Let's face it: Sunday's loss still stings, and we're all still suffering, struggling to come to grips with the reality that the 2010-11 Jets season is over.
Everyone's been handling it differently. Maybe you've chose to completely avoid sports media outlets so as not to constantly see William Gay run in the "fumble" that wasn't for a touchdown, or hear about those damn "terrible towels."
Or maybe the depression has hit, and the realization that the 2011-12 NFL season is in jeopardy has sunk in. Furthermore, a possibly-reinstated salary cap would force Gang Green to lose some potential free agents and field a new-look team next year.
Well, Erik from Jets Twit recently posted two great pieces to help lift our spirits a bit, and I wanted to pass them on to you if you haven't seen them.
Lori Brannigan, a life-long Jets fan from D.C., had the pleasure of meeting Aiden Binkley's father at Sunday's Jets-Steelers game and wrote a short letter about it.. In case you didn't remember, Aiden Binkley was the 11-year-old child who recently passed away from cancer, and Sanchez had reached out and vowed to win the Super Bowl for him. Jets fans installed a "win it for Aiden" movement on Twitter, in which over 200 fans changed their avatars to a customized image to show their support.
Erik Manassy, our friend and founder of Jets Twit, ran into Dennis Byrd in Pittsburgh, and had a conversation with the Jets legend during an autograph signing. A very powerful video, indeed, and here it is:
... Lori's tidbit after the jump.
Lori's experience on meeting Mr.Binkley:
Here's some perspective I'd like to offer on last nights loss. I was walking out of Heinz Field along with many other frozen Jets fans, feeling sick over our loss. When I got outside of the stadium @AlanLern and I noticed a group of men wearing green jackets with the name "Aiden" stitched on the back. We approached them assuming they were the relatives of Aiden Binkley. One of the men was Aiden's father. I introduced myself, offered my condolences to him and told Mr. Binkley that his son had inspiredscores of people who he had never met.
I told him about the "Win it for Aiden" Twitter avatar movement started by @ChrisSwann26 and how more than 150 Jets fans had changed their avatars and vowed to keep those avatars until the season was over. Mr. Binkley was clearly touched by the gesture. He gave me a warm hug, a thank you and we went our separate ways. I started to think about the Jets, about @Mark_Sanchez ‘s selfless acts of kindness towards Aiden and the Binkley family and I realized that sometimes what happens on the football field pales in comparison to what happens off the field.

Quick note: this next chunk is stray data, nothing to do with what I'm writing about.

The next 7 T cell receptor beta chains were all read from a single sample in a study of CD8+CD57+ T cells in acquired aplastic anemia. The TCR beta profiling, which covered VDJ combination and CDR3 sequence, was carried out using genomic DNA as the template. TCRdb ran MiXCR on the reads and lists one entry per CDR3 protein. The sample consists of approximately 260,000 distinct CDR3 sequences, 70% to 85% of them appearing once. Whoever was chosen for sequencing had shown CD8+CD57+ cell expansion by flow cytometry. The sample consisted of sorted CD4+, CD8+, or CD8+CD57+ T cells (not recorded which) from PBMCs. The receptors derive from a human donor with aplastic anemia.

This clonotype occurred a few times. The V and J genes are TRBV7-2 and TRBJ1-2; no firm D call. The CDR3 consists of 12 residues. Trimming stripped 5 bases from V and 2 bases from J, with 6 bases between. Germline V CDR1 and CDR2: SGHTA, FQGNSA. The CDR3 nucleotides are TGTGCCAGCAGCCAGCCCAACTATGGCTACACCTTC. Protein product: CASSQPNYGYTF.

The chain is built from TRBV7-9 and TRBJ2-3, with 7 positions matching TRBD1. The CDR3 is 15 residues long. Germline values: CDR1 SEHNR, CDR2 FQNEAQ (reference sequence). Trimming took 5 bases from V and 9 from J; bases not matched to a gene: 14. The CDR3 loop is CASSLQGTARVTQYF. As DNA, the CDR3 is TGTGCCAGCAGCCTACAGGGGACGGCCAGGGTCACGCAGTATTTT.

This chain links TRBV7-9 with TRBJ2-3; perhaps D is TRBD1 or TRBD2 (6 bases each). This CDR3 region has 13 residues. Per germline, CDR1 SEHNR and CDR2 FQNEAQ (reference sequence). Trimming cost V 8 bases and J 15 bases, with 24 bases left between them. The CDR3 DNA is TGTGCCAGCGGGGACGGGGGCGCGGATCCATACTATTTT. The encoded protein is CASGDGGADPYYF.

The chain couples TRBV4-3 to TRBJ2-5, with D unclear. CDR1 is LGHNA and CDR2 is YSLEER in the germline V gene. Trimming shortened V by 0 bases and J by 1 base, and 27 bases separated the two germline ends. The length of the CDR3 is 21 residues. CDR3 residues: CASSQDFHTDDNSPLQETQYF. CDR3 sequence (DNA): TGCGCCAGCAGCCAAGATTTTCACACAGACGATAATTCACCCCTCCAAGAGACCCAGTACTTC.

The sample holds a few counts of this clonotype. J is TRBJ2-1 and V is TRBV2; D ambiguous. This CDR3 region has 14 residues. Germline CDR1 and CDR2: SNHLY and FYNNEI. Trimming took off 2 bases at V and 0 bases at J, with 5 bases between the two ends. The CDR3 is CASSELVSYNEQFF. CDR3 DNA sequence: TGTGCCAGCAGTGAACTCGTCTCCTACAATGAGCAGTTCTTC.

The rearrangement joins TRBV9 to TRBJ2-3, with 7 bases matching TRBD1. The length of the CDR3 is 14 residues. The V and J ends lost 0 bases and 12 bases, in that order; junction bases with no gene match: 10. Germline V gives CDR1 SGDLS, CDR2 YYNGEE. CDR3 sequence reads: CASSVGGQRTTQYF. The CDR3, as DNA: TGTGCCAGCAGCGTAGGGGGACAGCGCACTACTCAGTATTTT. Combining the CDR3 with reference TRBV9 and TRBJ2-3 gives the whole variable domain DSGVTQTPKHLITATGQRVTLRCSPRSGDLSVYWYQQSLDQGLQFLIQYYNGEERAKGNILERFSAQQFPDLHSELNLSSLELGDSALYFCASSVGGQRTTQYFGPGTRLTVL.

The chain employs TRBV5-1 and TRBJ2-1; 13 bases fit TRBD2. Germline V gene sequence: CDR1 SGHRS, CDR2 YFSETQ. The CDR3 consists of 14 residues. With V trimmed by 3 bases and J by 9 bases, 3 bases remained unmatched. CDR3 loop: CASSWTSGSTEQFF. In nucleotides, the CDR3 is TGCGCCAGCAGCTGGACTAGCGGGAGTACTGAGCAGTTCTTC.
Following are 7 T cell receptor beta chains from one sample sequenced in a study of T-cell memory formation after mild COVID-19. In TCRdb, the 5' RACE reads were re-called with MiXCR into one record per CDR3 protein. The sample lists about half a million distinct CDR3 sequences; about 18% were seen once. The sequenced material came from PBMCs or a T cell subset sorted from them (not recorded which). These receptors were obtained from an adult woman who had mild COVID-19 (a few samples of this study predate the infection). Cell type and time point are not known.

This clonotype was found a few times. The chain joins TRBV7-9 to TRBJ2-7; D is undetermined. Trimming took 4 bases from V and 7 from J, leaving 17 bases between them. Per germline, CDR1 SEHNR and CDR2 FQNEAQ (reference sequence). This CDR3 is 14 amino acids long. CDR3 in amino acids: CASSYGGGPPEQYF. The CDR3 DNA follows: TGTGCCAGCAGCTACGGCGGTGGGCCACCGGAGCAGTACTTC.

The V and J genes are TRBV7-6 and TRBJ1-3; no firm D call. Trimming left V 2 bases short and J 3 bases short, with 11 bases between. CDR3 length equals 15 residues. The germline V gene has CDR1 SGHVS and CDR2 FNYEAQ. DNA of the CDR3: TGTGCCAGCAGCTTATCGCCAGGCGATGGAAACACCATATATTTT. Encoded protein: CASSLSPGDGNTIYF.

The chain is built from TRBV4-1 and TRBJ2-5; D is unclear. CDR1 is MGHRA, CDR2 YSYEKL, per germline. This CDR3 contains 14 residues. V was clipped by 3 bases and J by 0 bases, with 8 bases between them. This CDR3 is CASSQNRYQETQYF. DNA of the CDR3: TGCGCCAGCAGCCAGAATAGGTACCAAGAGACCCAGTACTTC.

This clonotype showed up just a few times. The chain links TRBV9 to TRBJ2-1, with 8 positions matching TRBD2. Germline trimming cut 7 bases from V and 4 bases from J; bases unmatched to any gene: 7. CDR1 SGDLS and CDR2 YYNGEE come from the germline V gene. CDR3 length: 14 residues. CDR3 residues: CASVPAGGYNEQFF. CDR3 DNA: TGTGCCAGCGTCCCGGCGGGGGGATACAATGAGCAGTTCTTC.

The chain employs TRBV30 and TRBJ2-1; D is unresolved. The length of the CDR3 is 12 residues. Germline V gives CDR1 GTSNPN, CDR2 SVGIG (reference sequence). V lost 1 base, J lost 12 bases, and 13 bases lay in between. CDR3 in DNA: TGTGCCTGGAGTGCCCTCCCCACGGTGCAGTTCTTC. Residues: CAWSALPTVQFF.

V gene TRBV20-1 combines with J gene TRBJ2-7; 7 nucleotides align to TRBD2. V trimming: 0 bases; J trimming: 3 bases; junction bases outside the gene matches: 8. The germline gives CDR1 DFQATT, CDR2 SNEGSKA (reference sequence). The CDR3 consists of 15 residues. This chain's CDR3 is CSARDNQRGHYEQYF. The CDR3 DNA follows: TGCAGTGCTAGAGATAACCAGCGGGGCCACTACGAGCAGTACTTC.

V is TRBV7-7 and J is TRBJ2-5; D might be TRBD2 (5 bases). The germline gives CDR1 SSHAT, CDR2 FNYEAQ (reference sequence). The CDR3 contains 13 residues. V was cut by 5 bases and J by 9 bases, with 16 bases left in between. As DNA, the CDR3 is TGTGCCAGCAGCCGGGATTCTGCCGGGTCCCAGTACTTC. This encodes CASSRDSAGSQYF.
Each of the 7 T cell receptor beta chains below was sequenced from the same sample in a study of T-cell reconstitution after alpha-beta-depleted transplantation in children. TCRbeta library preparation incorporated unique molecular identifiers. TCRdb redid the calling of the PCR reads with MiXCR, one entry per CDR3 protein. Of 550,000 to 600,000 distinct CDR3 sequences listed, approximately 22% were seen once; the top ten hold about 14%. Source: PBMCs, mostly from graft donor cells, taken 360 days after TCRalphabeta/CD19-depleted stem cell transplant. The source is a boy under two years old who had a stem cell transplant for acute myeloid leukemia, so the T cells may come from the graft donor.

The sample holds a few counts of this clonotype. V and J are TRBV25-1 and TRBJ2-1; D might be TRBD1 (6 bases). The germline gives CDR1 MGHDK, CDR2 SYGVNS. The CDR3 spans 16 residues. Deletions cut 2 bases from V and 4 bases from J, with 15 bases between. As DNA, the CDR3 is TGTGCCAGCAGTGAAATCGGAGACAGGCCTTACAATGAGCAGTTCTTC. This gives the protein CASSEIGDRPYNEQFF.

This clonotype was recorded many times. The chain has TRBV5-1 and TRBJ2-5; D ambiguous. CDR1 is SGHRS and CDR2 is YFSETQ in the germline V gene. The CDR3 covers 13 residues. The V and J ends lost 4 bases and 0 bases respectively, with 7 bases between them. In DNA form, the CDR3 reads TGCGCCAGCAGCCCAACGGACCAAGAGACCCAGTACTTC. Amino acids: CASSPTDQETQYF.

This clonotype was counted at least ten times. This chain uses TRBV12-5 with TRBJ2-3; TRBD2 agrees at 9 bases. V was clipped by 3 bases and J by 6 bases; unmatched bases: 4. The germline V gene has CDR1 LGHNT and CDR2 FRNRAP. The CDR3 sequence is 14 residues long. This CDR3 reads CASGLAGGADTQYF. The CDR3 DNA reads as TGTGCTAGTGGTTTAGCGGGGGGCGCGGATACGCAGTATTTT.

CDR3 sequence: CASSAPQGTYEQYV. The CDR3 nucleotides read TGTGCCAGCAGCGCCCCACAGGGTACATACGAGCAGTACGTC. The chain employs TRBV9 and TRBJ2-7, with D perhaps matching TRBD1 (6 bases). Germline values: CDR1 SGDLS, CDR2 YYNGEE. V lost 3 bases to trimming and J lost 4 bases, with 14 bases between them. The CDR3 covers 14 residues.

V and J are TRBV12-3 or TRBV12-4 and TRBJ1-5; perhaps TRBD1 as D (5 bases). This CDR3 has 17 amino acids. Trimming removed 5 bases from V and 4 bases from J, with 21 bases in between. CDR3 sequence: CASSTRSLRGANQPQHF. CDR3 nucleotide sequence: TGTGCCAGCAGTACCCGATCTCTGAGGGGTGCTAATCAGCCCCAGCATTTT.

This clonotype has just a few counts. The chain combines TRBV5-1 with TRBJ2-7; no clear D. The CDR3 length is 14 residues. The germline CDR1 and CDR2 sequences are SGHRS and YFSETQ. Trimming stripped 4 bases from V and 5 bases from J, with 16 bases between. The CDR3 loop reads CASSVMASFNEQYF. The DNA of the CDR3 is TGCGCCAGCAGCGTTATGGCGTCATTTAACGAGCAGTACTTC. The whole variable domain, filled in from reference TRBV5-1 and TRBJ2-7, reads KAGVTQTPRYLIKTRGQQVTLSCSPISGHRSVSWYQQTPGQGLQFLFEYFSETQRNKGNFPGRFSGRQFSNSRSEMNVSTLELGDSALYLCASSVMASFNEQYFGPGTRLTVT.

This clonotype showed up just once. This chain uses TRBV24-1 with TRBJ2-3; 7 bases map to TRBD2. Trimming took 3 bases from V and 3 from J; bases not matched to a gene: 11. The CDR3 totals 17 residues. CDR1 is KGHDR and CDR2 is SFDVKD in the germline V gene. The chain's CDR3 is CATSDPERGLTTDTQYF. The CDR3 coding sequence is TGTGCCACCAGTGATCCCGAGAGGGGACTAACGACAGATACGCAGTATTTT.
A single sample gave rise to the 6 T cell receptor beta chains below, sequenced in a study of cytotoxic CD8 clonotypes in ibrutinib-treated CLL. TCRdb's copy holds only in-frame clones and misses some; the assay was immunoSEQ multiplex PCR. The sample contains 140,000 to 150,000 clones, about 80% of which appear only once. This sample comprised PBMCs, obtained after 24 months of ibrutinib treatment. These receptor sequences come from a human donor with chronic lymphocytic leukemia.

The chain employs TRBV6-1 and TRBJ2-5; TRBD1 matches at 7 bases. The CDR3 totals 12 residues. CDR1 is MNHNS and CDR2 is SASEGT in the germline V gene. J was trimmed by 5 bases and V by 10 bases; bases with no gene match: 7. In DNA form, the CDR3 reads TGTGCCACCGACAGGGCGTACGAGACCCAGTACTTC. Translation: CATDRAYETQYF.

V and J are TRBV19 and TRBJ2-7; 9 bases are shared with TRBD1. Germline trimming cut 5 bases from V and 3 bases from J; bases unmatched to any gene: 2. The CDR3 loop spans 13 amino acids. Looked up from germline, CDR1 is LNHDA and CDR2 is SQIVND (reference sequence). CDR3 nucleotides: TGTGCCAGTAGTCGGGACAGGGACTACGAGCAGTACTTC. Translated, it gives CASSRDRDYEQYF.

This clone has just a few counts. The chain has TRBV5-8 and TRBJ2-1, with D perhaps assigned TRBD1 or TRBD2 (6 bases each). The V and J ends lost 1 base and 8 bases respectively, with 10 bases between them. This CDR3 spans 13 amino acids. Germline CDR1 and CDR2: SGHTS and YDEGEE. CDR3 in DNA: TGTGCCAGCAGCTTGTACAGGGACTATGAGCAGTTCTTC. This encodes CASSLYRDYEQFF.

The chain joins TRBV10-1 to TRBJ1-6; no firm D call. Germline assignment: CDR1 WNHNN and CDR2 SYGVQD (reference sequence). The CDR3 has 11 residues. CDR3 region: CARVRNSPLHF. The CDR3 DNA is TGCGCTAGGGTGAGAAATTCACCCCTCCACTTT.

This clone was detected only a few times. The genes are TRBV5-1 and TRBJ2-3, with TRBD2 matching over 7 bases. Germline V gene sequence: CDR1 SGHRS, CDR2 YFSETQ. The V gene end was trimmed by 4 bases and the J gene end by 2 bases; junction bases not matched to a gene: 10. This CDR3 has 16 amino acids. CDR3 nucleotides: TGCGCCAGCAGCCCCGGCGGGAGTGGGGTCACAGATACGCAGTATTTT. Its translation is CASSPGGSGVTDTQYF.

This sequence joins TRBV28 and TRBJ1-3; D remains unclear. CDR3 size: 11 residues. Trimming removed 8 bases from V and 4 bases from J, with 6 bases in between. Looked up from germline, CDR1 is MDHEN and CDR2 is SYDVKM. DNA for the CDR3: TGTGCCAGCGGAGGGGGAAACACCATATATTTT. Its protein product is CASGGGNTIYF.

Don't get me wrong, I, like every other Jets fan, want desperately for our team to bring home a Superbowl win, that is after all the whole point. Maybe this just wasn't our time. Maybe this was time for other things to happen, other things to get accomplished. Maybe this is the prelude to our time. But our time will come, with this team, I am certain of it. As I walked away from Mr. Binkley, I thought less about the score, less about the screaming Steeler fans, less about the sick and disappointing feeling I had over the loss. What I did think about though was Mark and Aiden and how proud I was at that moment to be a Jets fan. J-E-T-S Jets Jets Jets.
I want to add that both of these two have really given a lot to the Jets organization and are die-hard fans. Erik is a long-time season-ticket holder who travels from PA and attended nearly every home game as well as Pittsburgh. Lori, was at all of said games, as well as New England. Oh, and she does all of it travelling from Washington D.C... Both plan their weekends around Jets football, and how early they can get to Lot 7 to begin tailgating! That's what football is all about.
While we may all have our own rituals and pre-game activitiesduring game day, we're all united by the cause. Go Jets.
Follow Lori on Twitter: (@Double_O_Six)